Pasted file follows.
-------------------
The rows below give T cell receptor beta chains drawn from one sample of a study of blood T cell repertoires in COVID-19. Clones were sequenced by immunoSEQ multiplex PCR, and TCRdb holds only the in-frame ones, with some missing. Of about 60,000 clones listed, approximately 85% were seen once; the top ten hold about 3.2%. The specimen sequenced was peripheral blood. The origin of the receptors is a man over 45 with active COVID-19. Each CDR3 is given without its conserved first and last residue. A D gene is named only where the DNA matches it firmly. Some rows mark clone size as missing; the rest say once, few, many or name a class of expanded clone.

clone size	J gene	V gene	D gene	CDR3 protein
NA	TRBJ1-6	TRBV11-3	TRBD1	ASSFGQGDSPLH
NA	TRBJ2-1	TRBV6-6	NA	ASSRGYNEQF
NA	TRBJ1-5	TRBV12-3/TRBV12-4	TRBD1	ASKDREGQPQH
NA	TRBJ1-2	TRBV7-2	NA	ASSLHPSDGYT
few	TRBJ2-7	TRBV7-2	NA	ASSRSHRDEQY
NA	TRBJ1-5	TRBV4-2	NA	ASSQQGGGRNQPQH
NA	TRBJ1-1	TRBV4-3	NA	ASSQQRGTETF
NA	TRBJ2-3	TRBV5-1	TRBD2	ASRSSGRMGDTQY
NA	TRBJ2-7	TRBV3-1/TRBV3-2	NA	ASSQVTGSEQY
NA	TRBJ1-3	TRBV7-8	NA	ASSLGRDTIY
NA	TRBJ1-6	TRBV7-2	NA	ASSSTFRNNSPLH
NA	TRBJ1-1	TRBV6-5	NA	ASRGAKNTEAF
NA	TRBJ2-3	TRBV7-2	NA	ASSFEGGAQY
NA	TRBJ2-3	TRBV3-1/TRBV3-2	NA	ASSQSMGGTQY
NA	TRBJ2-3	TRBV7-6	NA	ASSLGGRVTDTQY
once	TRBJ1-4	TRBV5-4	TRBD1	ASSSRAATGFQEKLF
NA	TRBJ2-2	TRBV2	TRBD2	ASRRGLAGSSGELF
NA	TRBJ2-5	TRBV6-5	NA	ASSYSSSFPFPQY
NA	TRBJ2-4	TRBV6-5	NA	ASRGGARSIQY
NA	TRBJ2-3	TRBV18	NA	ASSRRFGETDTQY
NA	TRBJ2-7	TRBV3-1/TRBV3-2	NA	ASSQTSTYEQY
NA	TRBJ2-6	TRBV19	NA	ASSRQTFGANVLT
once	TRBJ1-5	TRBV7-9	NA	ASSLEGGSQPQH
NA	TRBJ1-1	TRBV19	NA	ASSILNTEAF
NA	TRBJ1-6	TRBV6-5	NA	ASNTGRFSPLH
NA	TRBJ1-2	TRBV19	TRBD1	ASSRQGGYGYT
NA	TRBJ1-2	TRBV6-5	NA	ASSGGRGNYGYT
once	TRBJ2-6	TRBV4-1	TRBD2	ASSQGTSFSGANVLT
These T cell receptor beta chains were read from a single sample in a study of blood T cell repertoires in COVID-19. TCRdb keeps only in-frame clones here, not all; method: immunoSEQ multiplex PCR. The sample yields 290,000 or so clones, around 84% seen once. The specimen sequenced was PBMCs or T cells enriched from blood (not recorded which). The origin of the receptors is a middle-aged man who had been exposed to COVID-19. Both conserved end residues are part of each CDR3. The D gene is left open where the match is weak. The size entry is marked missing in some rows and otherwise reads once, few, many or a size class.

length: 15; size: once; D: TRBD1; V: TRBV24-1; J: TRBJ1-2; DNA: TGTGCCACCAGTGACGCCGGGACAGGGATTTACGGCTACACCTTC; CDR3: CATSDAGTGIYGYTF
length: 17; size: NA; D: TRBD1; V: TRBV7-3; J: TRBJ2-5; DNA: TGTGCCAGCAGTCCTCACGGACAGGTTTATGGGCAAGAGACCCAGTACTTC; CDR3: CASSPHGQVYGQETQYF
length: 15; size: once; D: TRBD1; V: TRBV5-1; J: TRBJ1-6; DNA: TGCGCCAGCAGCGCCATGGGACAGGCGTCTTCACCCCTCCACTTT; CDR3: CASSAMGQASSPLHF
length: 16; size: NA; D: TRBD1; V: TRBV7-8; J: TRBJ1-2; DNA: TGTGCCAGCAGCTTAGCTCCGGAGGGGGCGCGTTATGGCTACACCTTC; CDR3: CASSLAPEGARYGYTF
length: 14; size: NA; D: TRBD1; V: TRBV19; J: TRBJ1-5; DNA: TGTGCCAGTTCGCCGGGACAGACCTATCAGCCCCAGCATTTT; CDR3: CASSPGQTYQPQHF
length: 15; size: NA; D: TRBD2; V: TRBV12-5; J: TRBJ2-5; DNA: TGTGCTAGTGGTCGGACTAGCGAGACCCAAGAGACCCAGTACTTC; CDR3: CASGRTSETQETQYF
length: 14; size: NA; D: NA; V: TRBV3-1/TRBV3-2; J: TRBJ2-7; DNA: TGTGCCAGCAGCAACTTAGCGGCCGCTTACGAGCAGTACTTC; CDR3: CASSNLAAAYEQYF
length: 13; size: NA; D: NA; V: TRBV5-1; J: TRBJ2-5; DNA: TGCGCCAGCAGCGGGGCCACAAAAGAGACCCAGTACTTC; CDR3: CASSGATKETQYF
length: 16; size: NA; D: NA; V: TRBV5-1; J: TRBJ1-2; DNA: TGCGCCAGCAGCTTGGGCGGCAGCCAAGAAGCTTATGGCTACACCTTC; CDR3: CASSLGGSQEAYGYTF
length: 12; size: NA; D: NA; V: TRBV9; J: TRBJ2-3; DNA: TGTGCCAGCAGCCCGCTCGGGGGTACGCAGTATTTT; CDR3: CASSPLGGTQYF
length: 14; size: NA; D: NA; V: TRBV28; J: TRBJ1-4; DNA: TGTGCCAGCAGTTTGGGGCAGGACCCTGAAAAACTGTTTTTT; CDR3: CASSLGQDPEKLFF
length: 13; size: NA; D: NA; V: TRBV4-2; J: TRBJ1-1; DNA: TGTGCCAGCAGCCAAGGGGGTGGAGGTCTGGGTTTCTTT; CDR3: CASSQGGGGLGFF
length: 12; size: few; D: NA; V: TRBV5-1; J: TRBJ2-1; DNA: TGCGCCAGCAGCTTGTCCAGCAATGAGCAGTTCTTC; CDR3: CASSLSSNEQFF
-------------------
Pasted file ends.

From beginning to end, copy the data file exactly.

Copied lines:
The rows below give T cell receptor beta chains drawn from one sample of a study of blood T cell repertoires in COVID-19. Clones were sequenced by immunoSEQ multiplex PCR, and TCRdb holds only the in-frame ones, with some missing. Of about 60,000 clones listed, approximately 85% were seen once; the top ten hold about 3.2%. The specimen sequenced was peripheral blood. The origin of the receptors is a man over 45 with active COVID-19. Each CDR3 is given without its conserved first and last residue. A D gene is named only where the DNA matches it firmly. Some rows mark clone size as missing; the rest say once, few, many or name a class of expanded clone.

clone size	J gene	V gene	D gene	CDR3 protein
NA	TRBJ1-6	TRBV11-3	TRBD1	ASSFGQGDSPLH
NA	TRBJ2-1	TRBV6-6	NA	ASSRGYNEQF
NA	TRBJ1-5	TRBV12-3/TRBV12-4	TRBD1	ASKDREGQPQH
NA	TRBJ1-2	TRBV7-2	NA	ASSLHPSDGYT
few	TRBJ2-7	TRBV7-2	NA	ASSRSHRDEQY
NA	TRBJ1-5	TRBV4-2	NA	ASSQQGGGRNQPQH
NA	TRBJ1-1	TRBV4-3	NA	ASSQQRGTETF
NA	TRBJ2-3	TRBV5-1	TRBD2	ASRSSGRMGDTQY
NA	TRBJ2-7	TRBV3-1/TRBV3-2	NA	ASSQVTGSEQY
NA	TRBJ1-3	TRBV7-8	NA	ASSLGRDTIY
NA	TRBJ1-6	TRBV7-2	NA	ASSSTFRNNSPLH
NA	TRBJ1-1	TRBV6-5	NA	ASRGAKNTEAF
NA	TRBJ2-3	TRBV7-2	NA	ASSFEGGAQY
NA	TRBJ2-3	TRBV3-1/TRBV3-2	NA	ASSQSMGGTQY
NA	TRBJ2-3	TRBV7-6	NA	ASSLGGRVTDTQY
once	TRBJ1-4	TRBV5-4	TRBD1	ASSSRAATGFQEKLF
NA	TRBJ2-2	TRBV2	TRBD2	ASRRGLAGSSGELF
NA	TRBJ2-5	TRBV6-5	NA	ASSYSSSFPFPQY
NA	TRBJ2-4	TRBV6-5	NA	ASRGGARSIQY
NA	TRBJ2-3	TRBV18	NA	ASSRRFGETDTQY
NA	TRBJ2-7	TRBV3-1/TRBV3-2	NA	ASSQTSTYEQY
NA	TRBJ2-6	TRBV19	NA	ASSRQTFGANVLT
once	TRBJ1-5	TRBV7-9	NA	ASSLEGGSQPQH
NA	TRBJ1-1	TRBV19	NA	ASSILNTEAF
NA	TRBJ1-6	TRBV6-5	NA	ASNTGRFSPLH
NA	TRBJ1-2	TRBV19	TRBD1	ASSRQGGYGYT
NA	TRBJ1-2	TRBV6-5	NA	ASSGGRGNYGYT
once	TRBJ2-6	TRBV4-1	TRBD2	ASSQGTSFSGANVLT
These T cell receptor beta chains were read from a single sample in a study of blood T cell repertoires in COVID-19. TCRdb keeps only in-frame clones here, not all; method: immunoSEQ multiplex PCR. The sample yields 290,000 or so clones, around 84% seen once. The specimen sequenced was PBMCs or T cells enriched from blood (not recorded which). The origin of the receptors is a middle-aged man who had been exposed to COVID-19. Both conserved end residues are part of each CDR3. The D gene is left open where the match is weak. The size entry is marked missing in some rows and otherwise reads once, few, many or a size class.

length: 15; size: once; D: TRBD1; V: TRBV24-1; J: TRBJ1-2; DNA: TGTGCCACCAGTGACGCCGGGACAGGGATTTACGGCTACACCTTC; CDR3: CATSDAGTGIYGYTF
length: 17; size: NA; D: TRBD1; V: TRBV7-3; J: TRBJ2-5; DNA: TGTGCCAGCAGTCCTCACGGACAGGTTTATGGGCAAGAGACCCAGTACTTC; CDR3: CASSPHGQVYGQETQYF
length: 15; size: once; D: TRBD1; V: TRBV5-1; J: TRBJ1-6; DNA: TGCGCCAGCAGCGCCATGGGACAGGCGTCTTCACCCCTCCACTTT; CDR3: CASSAMGQASSPLHF
length: 16; size: NA; D: TRBD1; V: TRBV7-8; J: TRBJ1-2; DNA: TGTGCCAGCAGCTTAGCTCCGGAGGGGGCGCGTTATGGCTACACCTTC; CDR3: CASSLAPEGARYGYTF
length: 14; size: NA; D: TRBD1; V: TRBV19; J: TRBJ1-5; DNA: TGTGCCAGTTCGCCGGGACAGACCTATCAGCCCCAGCATTTT; CDR3: CASSPGQTYQPQHF
length: 15; size: NA; D: TRBD2; V: TRBV12-5; J: TRBJ2-5; DNA: TGTGCTAGTGGTCGGACTAGCGAGACCCAAGAGACCCAGTACTTC; CDR3: CASGRTSETQETQYF
length: 14; size: NA; D: NA; V: TRBV3-1/TRBV3-2; J: TRBJ2-7; DNA: TGTGCCAGCAGCAACTTAGCGGCCGCTTACGAGCAGTACTTC; CDR3: CASSNLAAAYEQYF
length: 13; size: NA; D: NA; V: TRBV5-1; J: TRBJ2-5; DNA: TGCGCCAGCAGCGGGGCCACAAAAGAGACCCAGTACTTC; CDR3: CASSGATKETQYF
length: 16; size: NA; D: NA; V: TRBV5-1; J: TRBJ1-2; DNA: TGCGCCAGCAGCTTGGGCGGCAGCCAAGAAGCTTATGGCTACACCTTC; CDR3: CASSLGGSQEAYGYTF
length: 12; size: NA; D: NA; V: TRBV9; J: TRBJ2-3; DNA: TGTGCCAGCAGCCCGCTCGGGGGTACGCAGTATTTT; CDR3: CASSPLGGTQYF
length: 14; size: NA; D: NA; V: TRBV28; J: TRBJ1-4; DNA: TGTGCCAGCAGTTTGGGGCAGGACCCTGAAAAACTGTTTTTT; CDR3: CASSLGQDPEKLFF
length: 13; size: NA; D: NA; V: TRBV4-2; J: TRBJ1-1; DNA: TGTGCCAGCAGCCAAGGGGGTGGAGGTCTGGGTTTCTTT; CDR3: CASSQGGGGLGFF
length: 12; size: few; D: NA; V: TRBV5-1; J: TRBJ2-1; DNA: TGCGCCAGCAGCTTGTCCAGCAATGAGCAGTTCTTC; CDR3: CASSLSSNEQFF